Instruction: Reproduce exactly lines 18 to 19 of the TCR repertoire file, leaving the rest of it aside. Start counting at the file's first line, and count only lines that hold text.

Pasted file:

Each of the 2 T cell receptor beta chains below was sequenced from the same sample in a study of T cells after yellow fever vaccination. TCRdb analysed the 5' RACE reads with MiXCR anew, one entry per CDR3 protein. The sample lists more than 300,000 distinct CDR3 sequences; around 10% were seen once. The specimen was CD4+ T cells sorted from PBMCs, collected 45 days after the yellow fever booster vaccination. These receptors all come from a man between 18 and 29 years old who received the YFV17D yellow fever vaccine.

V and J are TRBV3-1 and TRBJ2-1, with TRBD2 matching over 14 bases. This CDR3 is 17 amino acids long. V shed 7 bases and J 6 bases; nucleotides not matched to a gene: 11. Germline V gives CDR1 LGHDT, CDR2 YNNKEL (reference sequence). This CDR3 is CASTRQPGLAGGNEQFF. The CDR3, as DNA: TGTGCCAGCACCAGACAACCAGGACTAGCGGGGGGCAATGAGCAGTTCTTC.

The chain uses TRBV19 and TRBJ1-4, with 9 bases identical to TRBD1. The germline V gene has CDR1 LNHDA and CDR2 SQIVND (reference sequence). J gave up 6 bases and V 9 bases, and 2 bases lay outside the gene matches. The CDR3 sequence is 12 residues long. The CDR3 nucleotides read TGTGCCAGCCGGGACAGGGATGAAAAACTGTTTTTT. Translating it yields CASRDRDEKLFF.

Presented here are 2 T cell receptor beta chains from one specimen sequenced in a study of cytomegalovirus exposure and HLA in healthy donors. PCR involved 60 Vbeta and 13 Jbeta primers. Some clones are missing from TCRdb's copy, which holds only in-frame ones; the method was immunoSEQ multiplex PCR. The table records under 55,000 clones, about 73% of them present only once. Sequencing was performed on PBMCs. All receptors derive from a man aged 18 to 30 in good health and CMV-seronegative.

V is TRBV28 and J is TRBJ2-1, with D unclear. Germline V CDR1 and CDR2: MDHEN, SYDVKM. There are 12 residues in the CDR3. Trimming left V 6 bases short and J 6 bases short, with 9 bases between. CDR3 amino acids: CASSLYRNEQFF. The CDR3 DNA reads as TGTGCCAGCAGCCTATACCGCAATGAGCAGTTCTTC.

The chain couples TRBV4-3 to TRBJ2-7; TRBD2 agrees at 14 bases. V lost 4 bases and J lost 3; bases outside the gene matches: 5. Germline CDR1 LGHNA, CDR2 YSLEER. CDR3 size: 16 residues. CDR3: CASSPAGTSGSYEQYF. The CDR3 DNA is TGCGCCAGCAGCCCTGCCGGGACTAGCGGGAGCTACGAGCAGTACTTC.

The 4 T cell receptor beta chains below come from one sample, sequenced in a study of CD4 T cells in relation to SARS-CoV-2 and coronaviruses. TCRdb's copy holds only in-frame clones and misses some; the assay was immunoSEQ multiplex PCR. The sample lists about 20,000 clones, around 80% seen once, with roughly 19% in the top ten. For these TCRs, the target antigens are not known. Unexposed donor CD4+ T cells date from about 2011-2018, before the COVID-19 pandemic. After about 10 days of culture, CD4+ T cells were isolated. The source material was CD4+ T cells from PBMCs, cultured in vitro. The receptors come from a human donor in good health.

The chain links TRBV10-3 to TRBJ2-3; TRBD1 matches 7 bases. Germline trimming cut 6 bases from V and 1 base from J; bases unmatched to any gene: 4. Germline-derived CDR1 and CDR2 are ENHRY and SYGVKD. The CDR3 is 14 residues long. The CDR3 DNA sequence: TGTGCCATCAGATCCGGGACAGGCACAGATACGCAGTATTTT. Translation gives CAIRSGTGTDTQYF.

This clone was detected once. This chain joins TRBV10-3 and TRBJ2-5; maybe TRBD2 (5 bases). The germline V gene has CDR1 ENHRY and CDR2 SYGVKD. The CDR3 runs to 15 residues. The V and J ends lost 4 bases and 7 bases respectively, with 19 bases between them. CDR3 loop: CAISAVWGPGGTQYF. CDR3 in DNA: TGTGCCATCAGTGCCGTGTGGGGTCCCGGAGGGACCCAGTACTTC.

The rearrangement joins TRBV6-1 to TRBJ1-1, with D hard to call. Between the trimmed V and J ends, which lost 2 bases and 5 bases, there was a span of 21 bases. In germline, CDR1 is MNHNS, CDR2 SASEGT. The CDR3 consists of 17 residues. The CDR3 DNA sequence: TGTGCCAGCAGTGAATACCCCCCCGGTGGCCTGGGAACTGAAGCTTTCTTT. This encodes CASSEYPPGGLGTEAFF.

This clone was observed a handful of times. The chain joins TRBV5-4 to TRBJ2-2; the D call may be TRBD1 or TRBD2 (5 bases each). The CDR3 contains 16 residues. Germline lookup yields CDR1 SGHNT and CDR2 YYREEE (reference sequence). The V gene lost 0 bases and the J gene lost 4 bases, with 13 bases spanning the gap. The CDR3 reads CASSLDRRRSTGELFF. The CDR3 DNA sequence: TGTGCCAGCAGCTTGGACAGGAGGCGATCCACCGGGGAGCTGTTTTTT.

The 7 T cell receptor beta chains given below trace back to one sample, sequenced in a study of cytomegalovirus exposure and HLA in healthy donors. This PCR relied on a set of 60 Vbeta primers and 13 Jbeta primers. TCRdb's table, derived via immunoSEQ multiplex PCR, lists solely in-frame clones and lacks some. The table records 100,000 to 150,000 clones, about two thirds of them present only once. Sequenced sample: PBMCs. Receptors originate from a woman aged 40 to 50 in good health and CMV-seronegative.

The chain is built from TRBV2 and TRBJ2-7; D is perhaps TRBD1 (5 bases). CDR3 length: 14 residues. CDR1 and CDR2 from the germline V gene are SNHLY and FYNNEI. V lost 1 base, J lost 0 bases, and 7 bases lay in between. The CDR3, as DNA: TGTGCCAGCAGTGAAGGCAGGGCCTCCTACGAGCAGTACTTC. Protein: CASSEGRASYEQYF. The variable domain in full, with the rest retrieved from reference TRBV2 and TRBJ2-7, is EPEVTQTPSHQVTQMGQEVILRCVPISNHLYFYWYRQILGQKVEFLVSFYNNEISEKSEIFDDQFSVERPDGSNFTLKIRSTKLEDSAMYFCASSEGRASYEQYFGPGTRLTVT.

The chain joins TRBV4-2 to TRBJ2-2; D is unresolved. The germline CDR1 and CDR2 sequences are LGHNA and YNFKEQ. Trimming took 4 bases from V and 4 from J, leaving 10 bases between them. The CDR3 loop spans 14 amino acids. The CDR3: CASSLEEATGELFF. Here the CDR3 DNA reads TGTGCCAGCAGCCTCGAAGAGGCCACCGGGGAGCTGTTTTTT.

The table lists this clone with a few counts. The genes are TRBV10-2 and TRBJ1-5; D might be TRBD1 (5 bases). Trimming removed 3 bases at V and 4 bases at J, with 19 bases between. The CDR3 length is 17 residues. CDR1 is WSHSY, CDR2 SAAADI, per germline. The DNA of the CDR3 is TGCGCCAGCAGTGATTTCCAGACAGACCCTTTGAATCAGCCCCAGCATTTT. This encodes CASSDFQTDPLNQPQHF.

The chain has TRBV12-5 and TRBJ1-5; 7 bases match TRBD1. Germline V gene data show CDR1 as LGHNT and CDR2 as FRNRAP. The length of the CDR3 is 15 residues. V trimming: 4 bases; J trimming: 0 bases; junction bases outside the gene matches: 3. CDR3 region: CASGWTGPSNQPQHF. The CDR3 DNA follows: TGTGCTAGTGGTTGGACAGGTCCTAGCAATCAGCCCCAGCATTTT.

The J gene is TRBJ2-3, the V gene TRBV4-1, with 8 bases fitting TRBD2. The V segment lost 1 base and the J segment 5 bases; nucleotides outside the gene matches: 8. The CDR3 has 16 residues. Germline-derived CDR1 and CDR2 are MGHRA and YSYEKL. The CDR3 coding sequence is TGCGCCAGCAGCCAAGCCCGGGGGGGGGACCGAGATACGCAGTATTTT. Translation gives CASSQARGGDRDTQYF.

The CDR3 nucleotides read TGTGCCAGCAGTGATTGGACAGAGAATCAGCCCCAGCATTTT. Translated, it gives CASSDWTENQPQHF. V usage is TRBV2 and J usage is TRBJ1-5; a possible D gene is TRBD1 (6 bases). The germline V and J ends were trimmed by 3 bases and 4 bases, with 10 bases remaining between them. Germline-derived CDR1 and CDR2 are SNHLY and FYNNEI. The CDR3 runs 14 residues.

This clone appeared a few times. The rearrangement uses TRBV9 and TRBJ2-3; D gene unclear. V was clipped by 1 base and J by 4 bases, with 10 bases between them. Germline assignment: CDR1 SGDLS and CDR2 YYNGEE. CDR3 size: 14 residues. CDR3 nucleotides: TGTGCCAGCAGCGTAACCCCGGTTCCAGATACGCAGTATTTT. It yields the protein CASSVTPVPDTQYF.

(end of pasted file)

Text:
The CDR3 nucleotides read TGTGCCAGCAGTGATTGGACAGAGAATCAGCCCCAGCATTTT. Translated, it gives CASSDWTENQPQHF. V usage is TRBV2 and J usage is TRBJ1-5; a possible D gene is TRBD1 (6 bases). The germline V and J ends were trimmed by 3 bases and 4 bases, with 10 bases remaining between them. Germline-derived CDR1 and CDR2 are SNHLY and FYNNEI. The CDR3 runs 14 residues.

This clone appeared a few times. The rearrangement uses TRBV9 and TRBJ2-3; D gene unclear. V was clipped by 1 base and J by 4 bases, with 10 bases between them. Germline assignment: CDR1 SGDLS and CDR2 YYNGEE. CDR3 size: 14 residues. CDR3 nucleotides: TGTGCCAGCAGCGTAACCCCGGTTCCAGATACGCAGTATTTT. It yields the protein CASSVTPVPDTQYF.